Captain America: Sam Wilson #2

Captain America: Sam Wilson #2

Writer: Nick Spencer Artist: Daniel Acuna Publisher: Marvel Comics Release Date: October 28, 2015 Cover Price: $3.99 Critic Reviews: 8 User Reviews: 16
7.9Critic Rating
8.3User Rating

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When Steve Rogers was restored to his natural age, he chose one of his closest and most trusted allies to take up his shield. Now Sam Wilson, formerly the Avenger known as Falcon, carries on the fight for liberty and justice as the all-new, all-different Captain America!

  • 9.4
    Comicsverse - Danny Rivera Oct 29, 2015

    All-in-all, CAPTAIN AMERICA: SAM WILSON #2 is an excellent second-half of a one-two punch that brings Captain America into the 21st century. It looks as if things could get more streamlined in the third issue, but I hope, in so doing, it doesn't lose its social edge. Setting up the world is one thing, but now it has to make sure Cap keeps living in it. Read Full Review

  • 9.0
    Black Nerd Problems - Keith Reid-Cleveland Oct 29, 2015

    It was also refreshing to see a callback to the story that took place in All-New Captain America with Armadillo. And, as always, Misty Knight is great. Even though we have every reason to believe that Cap and Thor get involved in a few issues, I'm still all for Misty and Cap riding off into the sunset with their fists raised in the air. Read Full Review

  • 9.0
    Newsarama - Justin Partridge, III Oct 29, 2015

    Captain America: Sam Wilson #2 may be drawing ire on cable news, but it continues its streak of being a superhero comic with important things on its mind. Read Full Review

  • 8.6
    IGN - Jesse Schedeen Oct 29, 2015

    The scope of this book is far more down to Earth than Acuna's recent Marvel work. And while that approach doesn't necessarily suit his style as well, Acuna is able to deftly move between big action scenes and quiet character moments without missing a beat. Read Full Review

  • 8.5
    PopOptiq - Terrence Sage Oct 29, 2015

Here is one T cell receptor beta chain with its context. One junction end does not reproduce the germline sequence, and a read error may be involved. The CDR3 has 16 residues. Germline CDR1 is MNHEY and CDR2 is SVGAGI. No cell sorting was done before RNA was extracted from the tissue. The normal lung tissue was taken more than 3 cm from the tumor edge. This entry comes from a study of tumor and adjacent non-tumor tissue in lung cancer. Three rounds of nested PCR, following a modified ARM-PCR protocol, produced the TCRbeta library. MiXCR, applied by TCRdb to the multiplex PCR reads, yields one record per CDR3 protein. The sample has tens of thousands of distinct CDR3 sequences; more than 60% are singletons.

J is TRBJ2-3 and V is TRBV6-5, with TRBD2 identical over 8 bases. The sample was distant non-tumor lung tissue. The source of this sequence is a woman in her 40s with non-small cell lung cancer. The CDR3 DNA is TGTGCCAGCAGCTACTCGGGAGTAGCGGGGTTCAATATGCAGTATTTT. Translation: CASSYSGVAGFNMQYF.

As a African-American hero, Sam deals with the history of protests and hardships everyday people of color are subjugated to but, given his newly filled role he sees things the same just at a elevated peak. While Steve can more or less sit back with his "blind faith" and put his all in how he thinks the nation will handle things, Sam has a more nuanced view of American politics. It's a great ending with a more cheerful and hopeful final page from Acua. Sam Wilson is quickly expanding his own corner of the Marvel universe that Spencer and Acua are carving out. Sam Wilson: Captain America is the Marvel title that deserves to be read, it's telling the story that people need right now. It's political driven, modern, and has art that will make you want to hang each page as a series of paintings. Read Full Review

  • 8.0
    Henchman-4-Hire - Sean Ian Mills Oct 31, 2015

    . Spencer is building a strong, compelling comic book here, with a great cast and a lead character who is only beginning to make his mark. This should prove to be a really good direction for Captain America. Read Full Review

  • 6.0
    Comic Book Resources - Doug Zawisza Oct 30, 2015

    Spencer has carved a niche for himself in the Marvel Universe by writing about lesser luminaries like the Sinister Six, Secret Avengers and Scott Lang and elevating them to fan favorites. In this case, he's tasked with taking a fan favorite and spinning it around, giving it a kick or two to see what more can be done. "Captain America: Sam Wilson" #2 works just a little too hard trying to find itself and sets up future storylines where the "Captain America" aspect doesn't catch enough light to shine. That said, I'm convinced this book would be an amazing Falcon series. Spencer has earned some leeway in getting to the flow of his stories. With Acua and Caramagna alongside, this series has plenty of potential. These guys just have to fulfill it. Read Full Review

  • 5.0
    Newsarama - David Pepose Oct 28, 2015

    And ultimately, I don't like writing reviews like this, because these are talented creators who clearly have a lot to say. I think there is a ton of potential behind Sam Wilson: Captain America, because Nick Spencer gets that a country this divided can't not have some reflection on one of its greatest symbols. Steve Rogers might have grown up a Democrat in the 1940s, but Sam Wilson grew up with all the political tension of today - he's a guy who would absolutely have very different beliefs than his predecessor, and seeing Sam wrestle with expressing those beliefs gives this book a brand-new lease on life. But that excellent premise won't go far until Spencer and company really focus on exactly what story they want to tell. Read Full Review

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